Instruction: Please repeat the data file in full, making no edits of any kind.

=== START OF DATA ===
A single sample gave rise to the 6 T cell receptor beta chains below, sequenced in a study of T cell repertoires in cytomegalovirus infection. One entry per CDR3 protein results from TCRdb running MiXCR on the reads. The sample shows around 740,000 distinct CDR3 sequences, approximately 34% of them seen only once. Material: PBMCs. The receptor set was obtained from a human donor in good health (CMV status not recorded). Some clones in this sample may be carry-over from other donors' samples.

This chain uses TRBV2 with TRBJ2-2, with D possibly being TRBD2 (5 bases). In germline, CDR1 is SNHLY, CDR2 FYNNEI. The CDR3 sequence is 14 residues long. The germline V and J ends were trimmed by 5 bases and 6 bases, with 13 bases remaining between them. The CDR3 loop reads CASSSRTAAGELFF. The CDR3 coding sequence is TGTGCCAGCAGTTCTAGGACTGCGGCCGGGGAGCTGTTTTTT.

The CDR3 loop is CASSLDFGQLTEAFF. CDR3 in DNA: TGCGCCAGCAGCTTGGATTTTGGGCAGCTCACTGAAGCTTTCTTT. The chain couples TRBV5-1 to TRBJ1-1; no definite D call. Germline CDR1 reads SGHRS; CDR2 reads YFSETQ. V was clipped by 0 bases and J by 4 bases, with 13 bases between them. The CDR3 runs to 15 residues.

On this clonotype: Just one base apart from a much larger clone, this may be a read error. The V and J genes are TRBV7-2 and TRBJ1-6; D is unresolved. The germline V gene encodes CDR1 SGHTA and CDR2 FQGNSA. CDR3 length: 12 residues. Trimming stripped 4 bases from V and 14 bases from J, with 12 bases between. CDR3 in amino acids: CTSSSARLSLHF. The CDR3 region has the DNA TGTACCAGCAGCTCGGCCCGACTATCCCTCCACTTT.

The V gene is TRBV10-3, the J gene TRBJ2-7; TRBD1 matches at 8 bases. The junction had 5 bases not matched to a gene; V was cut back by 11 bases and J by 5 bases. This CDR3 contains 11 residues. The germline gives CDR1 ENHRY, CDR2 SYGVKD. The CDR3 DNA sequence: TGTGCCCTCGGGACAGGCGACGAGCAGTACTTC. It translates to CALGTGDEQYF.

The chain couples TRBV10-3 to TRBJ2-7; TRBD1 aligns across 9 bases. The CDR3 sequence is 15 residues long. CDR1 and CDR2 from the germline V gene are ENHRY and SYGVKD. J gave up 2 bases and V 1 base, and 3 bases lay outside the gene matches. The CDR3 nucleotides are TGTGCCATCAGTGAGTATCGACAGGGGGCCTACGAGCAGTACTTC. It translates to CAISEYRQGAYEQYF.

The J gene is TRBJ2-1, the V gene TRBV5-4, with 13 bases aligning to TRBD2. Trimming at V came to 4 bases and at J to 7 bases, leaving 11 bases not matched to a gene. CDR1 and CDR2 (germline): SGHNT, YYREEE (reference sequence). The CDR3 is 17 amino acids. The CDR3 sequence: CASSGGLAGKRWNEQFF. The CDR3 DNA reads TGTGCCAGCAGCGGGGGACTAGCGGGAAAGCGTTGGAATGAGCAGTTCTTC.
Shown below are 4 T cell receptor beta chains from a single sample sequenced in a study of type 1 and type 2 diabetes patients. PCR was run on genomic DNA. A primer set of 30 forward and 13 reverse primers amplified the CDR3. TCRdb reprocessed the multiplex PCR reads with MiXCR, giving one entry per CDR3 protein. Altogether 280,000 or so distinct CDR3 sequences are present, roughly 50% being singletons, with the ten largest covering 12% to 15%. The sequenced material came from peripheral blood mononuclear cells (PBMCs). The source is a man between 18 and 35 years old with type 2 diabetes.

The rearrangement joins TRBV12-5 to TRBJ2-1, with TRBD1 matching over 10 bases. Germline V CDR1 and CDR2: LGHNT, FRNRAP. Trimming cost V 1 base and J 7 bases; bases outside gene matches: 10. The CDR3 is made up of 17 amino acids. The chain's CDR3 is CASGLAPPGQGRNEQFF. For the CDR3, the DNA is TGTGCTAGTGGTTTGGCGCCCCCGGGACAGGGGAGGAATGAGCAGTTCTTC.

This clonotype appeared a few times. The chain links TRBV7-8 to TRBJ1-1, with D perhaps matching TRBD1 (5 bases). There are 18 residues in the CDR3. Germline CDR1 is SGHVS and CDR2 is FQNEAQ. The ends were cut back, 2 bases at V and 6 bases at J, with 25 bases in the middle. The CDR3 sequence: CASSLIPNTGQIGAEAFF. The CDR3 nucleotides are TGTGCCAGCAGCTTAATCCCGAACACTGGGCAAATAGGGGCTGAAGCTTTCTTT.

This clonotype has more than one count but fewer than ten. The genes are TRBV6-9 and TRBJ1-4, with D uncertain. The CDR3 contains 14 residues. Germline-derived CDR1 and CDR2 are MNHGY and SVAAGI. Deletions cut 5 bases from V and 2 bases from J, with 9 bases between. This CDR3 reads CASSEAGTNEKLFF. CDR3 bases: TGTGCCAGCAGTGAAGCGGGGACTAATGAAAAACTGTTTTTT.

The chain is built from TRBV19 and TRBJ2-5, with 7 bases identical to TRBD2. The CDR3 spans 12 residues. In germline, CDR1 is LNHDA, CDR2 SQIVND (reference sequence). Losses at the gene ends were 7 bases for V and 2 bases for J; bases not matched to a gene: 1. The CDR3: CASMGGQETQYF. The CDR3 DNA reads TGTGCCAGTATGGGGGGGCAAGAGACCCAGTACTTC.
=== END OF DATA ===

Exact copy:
A single sample gave rise to the 6 T cell receptor beta chains below, sequenced in a study of T cell repertoires in cytomegalovirus infection. One entry per CDR3 protein results from TCRdb running MiXCR on the reads. The sample shows around 740,000 distinct CDR3 sequences, approximately 34% of them seen only once. Material: PBMCs. The receptor set was obtained from a human donor in good health (CMV status not recorded). Some clones in this sample may be carry-over from other donors' samples.

This chain uses TRBV2 with TRBJ2-2, with D possibly being TRBD2 (5 bases). In germline, CDR1 is SNHLY, CDR2 FYNNEI. The CDR3 sequence is 14 residues long. The germline V and J ends were trimmed by 5 bases and 6 bases, with 13 bases remaining between them. The CDR3 loop reads CASSSRTAAGELFF. The CDR3 coding sequence is TGTGCCAGCAGTTCTAGGACTGCGGCCGGGGAGCTGTTTTTT.

The CDR3 loop is CASSLDFGQLTEAFF. CDR3 in DNA: TGCGCCAGCAGCTTGGATTTTGGGCAGCTCACTGAAGCTTTCTTT. The chain couples TRBV5-1 to TRBJ1-1; no definite D call. Germline CDR1 reads SGHRS; CDR2 reads YFSETQ. V was clipped by 0 bases and J by 4 bases, with 13 bases between them. The CDR3 runs to 15 residues.

On this clonotype: Just one base apart from a much larger clone, this may be a read error. The V and J genes are TRBV7-2 and TRBJ1-6; D is unresolved. The germline V gene encodes CDR1 SGHTA and CDR2 FQGNSA. CDR3 length: 12 residues. Trimming stripped 4 bases from V and 14 bases from J, with 12 bases between. CDR3 in amino acids: CTSSSARLSLHF. The CDR3 region has the DNA TGTACCAGCAGCTCGGCCCGACTATCCCTCCACTTT.

The V gene is TRBV10-3, the J gene TRBJ2-7; TRBD1 matches at 8 bases. The junction had 5 bases not matched to a gene; V was cut back by 11 bases and J by 5 bases. This CDR3 contains 11 residues. The germline gives CDR1 ENHRY, CDR2 SYGVKD. The CDR3 DNA sequence: TGTGCCCTCGGGACAGGCGACGAGCAGTACTTC. It translates to CALGTGDEQYF.

The chain couples TRBV10-3 to TRBJ2-7; TRBD1 aligns across 9 bases. The CDR3 sequence is 15 residues long. CDR1 and CDR2 from the germline V gene are ENHRY and SYGVKD. J gave up 2 bases and V 1 base, and 3 bases lay outside the gene matches. The CDR3 nucleotides are TGTGCCATCAGTGAGTATCGACAGGGGGCCTACGAGCAGTACTTC. It translates to CAISEYRQGAYEQYF.

The J gene is TRBJ2-1, the V gene TRBV5-4, with 13 bases aligning to TRBD2. Trimming at V came to 4 bases and at J to 7 bases, leaving 11 bases not matched to a gene. CDR1 and CDR2 (germline): SGHNT, YYREEE (reference sequence). The CDR3 is 17 amino acids. The CDR3 sequence: CASSGGLAGKRWNEQFF. The CDR3 DNA reads TGTGCCAGCAGCGGGGGACTAGCGGGAAAGCGTTGGAATGAGCAGTTCTTC.
Shown below are 4 T cell receptor beta chains from a single sample sequenced in a study of type 1 and type 2 diabetes patients. PCR was run on genomic DNA. A primer set of 30 forward and 13 reverse primers amplified the CDR3. TCRdb reprocessed the multiplex PCR reads with MiXCR, giving one entry per CDR3 protein. Altogether 280,000 or so distinct CDR3 sequences are present, roughly 50% being singletons, with the ten largest covering 12% to 15%. The sequenced material came from peripheral blood mononuclear cells (PBMCs). The source is a man between 18 and 35 years old with type 2 diabetes.

The rearrangement joins TRBV12-5 to TRBJ2-1, with TRBD1 matching over 10 bases. Germline V CDR1 and CDR2: LGHNT, FRNRAP. Trimming cost V 1 base and J 7 bases; bases outside gene matches: 10. The CDR3 is made up of 17 amino acids. The chain's CDR3 is CASGLAPPGQGRNEQFF. For the CDR3, the DNA is TGTGCTAGTGGTTTGGCGCCCCCGGGACAGGGGAGGAATGAGCAGTTCTTC.

This clonotype appeared a few times. The chain links TRBV7-8 to TRBJ1-1, with D perhaps matching TRBD1 (5 bases). There are 18 residues in the CDR3. Germline CDR1 is SGHVS and CDR2 is FQNEAQ. The ends were cut back, 2 bases at V and 6 bases at J, with 25 bases in the middle. The CDR3 sequence: CASSLIPNTGQIGAEAFF. The CDR3 nucleotides are TGTGCCAGCAGCTTAATCCCGAACACTGGGCAAATAGGGGCTGAAGCTTTCTTT.

This clonotype has more than one count but fewer than ten. The genes are TRBV6-9 and TRBJ1-4, with D uncertain. The CDR3 contains 14 residues. Germline-derived CDR1 and CDR2 are MNHGY and SVAAGI. Deletions cut 5 bases from V and 2 bases from J, with 9 bases between. This CDR3 reads CASSEAGTNEKLFF. CDR3 bases: TGTGCCAGCAGTGAAGCGGGGACTAATGAAAAACTGTTTTTT.

The chain is built from TRBV19 and TRBJ2-5, with 7 bases identical to TRBD2. The CDR3 spans 12 residues. In germline, CDR1 is LNHDA, CDR2 SQIVND (reference sequence). Losses at the gene ends were 7 bases for V and 2 bases for J; bases not matched to a gene: 1. The CDR3: CASMGGQETQYF. The CDR3 DNA reads TGTGCCAGTATGGGGGGGCAAGAGACCCAGTACTTC.